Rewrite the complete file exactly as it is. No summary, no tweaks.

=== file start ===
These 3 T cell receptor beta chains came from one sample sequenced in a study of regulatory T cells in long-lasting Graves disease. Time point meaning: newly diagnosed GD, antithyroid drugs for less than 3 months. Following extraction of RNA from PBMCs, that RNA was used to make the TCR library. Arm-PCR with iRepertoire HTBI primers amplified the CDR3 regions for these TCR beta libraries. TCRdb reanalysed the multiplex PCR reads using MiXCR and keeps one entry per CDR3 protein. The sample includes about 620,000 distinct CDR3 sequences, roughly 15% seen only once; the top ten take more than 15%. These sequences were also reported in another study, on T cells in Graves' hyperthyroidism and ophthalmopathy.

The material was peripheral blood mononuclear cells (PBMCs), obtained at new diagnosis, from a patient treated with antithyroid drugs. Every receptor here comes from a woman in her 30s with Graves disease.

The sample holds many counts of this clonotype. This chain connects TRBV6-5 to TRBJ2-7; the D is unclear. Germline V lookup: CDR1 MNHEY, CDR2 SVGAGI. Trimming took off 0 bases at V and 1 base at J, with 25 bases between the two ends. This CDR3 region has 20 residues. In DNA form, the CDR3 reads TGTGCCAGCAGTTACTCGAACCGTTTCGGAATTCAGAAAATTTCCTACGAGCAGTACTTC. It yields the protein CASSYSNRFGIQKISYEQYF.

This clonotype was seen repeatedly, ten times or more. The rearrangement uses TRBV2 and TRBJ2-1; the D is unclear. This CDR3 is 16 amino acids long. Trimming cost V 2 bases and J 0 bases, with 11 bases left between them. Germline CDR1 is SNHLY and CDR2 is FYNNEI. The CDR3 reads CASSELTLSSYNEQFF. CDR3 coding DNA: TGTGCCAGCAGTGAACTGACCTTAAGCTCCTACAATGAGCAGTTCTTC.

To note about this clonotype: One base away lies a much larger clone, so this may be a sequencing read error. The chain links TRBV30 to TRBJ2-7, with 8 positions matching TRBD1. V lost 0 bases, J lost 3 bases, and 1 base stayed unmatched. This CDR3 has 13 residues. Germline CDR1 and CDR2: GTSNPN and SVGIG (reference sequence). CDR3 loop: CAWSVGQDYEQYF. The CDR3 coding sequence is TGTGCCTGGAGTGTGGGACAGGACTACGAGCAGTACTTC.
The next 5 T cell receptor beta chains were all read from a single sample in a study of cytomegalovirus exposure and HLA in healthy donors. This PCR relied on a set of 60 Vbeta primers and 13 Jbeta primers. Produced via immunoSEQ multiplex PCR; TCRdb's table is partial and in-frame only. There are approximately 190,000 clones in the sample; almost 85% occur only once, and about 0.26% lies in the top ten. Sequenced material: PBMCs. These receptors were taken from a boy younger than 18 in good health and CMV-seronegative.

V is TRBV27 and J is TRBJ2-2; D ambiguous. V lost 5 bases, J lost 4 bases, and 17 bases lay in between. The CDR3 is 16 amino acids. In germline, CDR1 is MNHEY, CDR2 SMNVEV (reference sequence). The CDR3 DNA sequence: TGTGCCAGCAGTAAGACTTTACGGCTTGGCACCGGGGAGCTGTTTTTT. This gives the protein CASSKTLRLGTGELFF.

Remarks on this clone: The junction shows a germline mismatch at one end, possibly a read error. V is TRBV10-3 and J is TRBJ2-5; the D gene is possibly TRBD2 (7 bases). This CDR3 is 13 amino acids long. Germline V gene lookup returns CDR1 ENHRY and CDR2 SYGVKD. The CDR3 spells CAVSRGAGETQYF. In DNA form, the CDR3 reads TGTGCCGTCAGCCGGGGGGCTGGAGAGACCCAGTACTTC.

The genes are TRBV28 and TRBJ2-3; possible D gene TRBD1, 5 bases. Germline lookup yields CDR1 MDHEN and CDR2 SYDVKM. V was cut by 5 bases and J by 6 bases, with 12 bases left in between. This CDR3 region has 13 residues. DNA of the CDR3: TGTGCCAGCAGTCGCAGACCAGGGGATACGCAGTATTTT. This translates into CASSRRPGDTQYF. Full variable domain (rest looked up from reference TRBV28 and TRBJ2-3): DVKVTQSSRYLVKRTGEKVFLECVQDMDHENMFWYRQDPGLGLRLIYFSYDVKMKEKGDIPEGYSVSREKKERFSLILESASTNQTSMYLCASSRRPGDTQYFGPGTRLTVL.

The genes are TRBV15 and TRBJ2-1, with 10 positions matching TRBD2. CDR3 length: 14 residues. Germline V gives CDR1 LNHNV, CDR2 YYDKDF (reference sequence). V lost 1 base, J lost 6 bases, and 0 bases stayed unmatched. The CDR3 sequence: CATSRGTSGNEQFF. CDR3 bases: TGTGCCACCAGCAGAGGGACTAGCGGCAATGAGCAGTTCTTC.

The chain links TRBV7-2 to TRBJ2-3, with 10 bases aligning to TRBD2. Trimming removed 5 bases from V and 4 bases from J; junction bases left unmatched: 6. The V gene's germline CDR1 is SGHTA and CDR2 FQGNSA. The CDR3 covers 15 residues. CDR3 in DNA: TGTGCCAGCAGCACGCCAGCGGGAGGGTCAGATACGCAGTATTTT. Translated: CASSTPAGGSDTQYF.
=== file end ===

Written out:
These 3 T cell receptor beta chains came from one sample sequenced in a study of regulatory T cells in long-lasting Graves disease. Time point meaning: newly diagnosed GD, antithyroid drugs for less than 3 months. Following extraction of RNA from PBMCs, that RNA was used to make the TCR library. Arm-PCR with iRepertoire HTBI primers amplified the CDR3 regions for these TCR beta libraries. TCRdb reanalysed the multiplex PCR reads using MiXCR and keeps one entry per CDR3 protein. The sample includes about 620,000 distinct CDR3 sequences, roughly 15% seen only once; the top ten take more than 15%. These sequences were also reported in another study, on T cells in Graves' hyperthyroidism and ophthalmopathy.

The material was peripheral blood mononuclear cells (PBMCs), obtained at new diagnosis, from a patient treated with antithyroid drugs. Every receptor here comes from a woman in her 30s with Graves disease.

The sample holds many counts of this clonotype. This chain connects TRBV6-5 to TRBJ2-7; the D is unclear. Germline V lookup: CDR1 MNHEY, CDR2 SVGAGI. Trimming took off 0 bases at V and 1 base at J, with 25 bases between the two ends. This CDR3 region has 20 residues. In DNA form, the CDR3 reads TGTGCCAGCAGTTACTCGAACCGTTTCGGAATTCAGAAAATTTCCTACGAGCAGTACTTC. It yields the protein CASSYSNRFGIQKISYEQYF.

This clonotype was seen repeatedly, ten times or more. The rearrangement uses TRBV2 and TRBJ2-1; the D is unclear. This CDR3 is 16 amino acids long. Trimming cost V 2 bases and J 0 bases, with 11 bases left between them. Germline CDR1 is SNHLY and CDR2 is FYNNEI. The CDR3 reads CASSELTLSSYNEQFF. CDR3 coding DNA: TGTGCCAGCAGTGAACTGACCTTAAGCTCCTACAATGAGCAGTTCTTC.

To note about this clonotype: One base away lies a much larger clone, so this may be a sequencing read error. The chain links TRBV30 to TRBJ2-7, with 8 positions matching TRBD1. V lost 0 bases, J lost 3 bases, and 1 base stayed unmatched. This CDR3 has 13 residues. Germline CDR1 and CDR2: GTSNPN and SVGIG (reference sequence). CDR3 loop: CAWSVGQDYEQYF. The CDR3 coding sequence is TGTGCCTGGAGTGTGGGACAGGACTACGAGCAGTACTTC.
The next 5 T cell receptor beta chains were all read from a single sample in a study of cytomegalovirus exposure and HLA in healthy donors. This PCR relied on a set of 60 Vbeta primers and 13 Jbeta primers. Produced via immunoSEQ multiplex PCR; TCRdb's table is partial and in-frame only. There are approximately 190,000 clones in the sample; almost 85% occur only once, and about 0.26% lies in the top ten. Sequenced material: PBMCs. These receptors were taken from a boy younger than 18 in good health and CMV-seronegative.

V is TRBV27 and J is TRBJ2-2; D ambiguous. V lost 5 bases, J lost 4 bases, and 17 bases lay in between. The CDR3 is 16 amino acids. In germline, CDR1 is MNHEY, CDR2 SMNVEV (reference sequence). The CDR3 DNA sequence: TGTGCCAGCAGTAAGACTTTACGGCTTGGCACCGGGGAGCTGTTTTTT. This gives the protein CASSKTLRLGTGELFF.

Remarks on this clone: The junction shows a germline mismatch at one end, possibly a read error. V is TRBV10-3 and J is TRBJ2-5; the D gene is possibly TRBD2 (7 bases). This CDR3 is 13 amino acids long. Germline V gene lookup returns CDR1 ENHRY and CDR2 SYGVKD. The CDR3 spells CAVSRGAGETQYF. In DNA form, the CDR3 reads TGTGCCGTCAGCCGGGGGGCTGGAGAGACCCAGTACTTC.

The genes are TRBV28 and TRBJ2-3; possible D gene TRBD1, 5 bases. Germline lookup yields CDR1 MDHEN and CDR2 SYDVKM. V was cut by 5 bases and J by 6 bases, with 12 bases left in between. This CDR3 region has 13 residues. DNA of the CDR3: TGTGCCAGCAGTCGCAGACCAGGGGATACGCAGTATTTT. This translates into CASSRRPGDTQYF. Full variable domain (rest looked up from reference TRBV28 and TRBJ2-3): DVKVTQSSRYLVKRTGEKVFLECVQDMDHENMFWYRQDPGLGLRLIYFSYDVKMKEKGDIPEGYSVSREKKERFSLILESASTNQTSMYLCASSRRPGDTQYFGPGTRLTVL.

The genes are TRBV15 and TRBJ2-1, with 10 positions matching TRBD2. CDR3 length: 14 residues. Germline V gives CDR1 LNHNV, CDR2 YYDKDF (reference sequence). V lost 1 base, J lost 6 bases, and 0 bases stayed unmatched. The CDR3 sequence: CATSRGTSGNEQFF. CDR3 bases: TGTGCCACCAGCAGAGGGACTAGCGGCAATGAGCAGTTCTTC.

The chain links TRBV7-2 to TRBJ2-3, with 10 bases aligning to TRBD2. Trimming removed 5 bases from V and 4 bases from J; junction bases left unmatched: 6. The V gene's germline CDR1 is SGHTA and CDR2 FQGNSA. The CDR3 covers 15 residues. CDR3 in DNA: TGTGCCAGCAGCACGCCAGCGGGAGGGTCAGATACGCAGTATTTT. Translated: CASSTPAGGSDTQYF.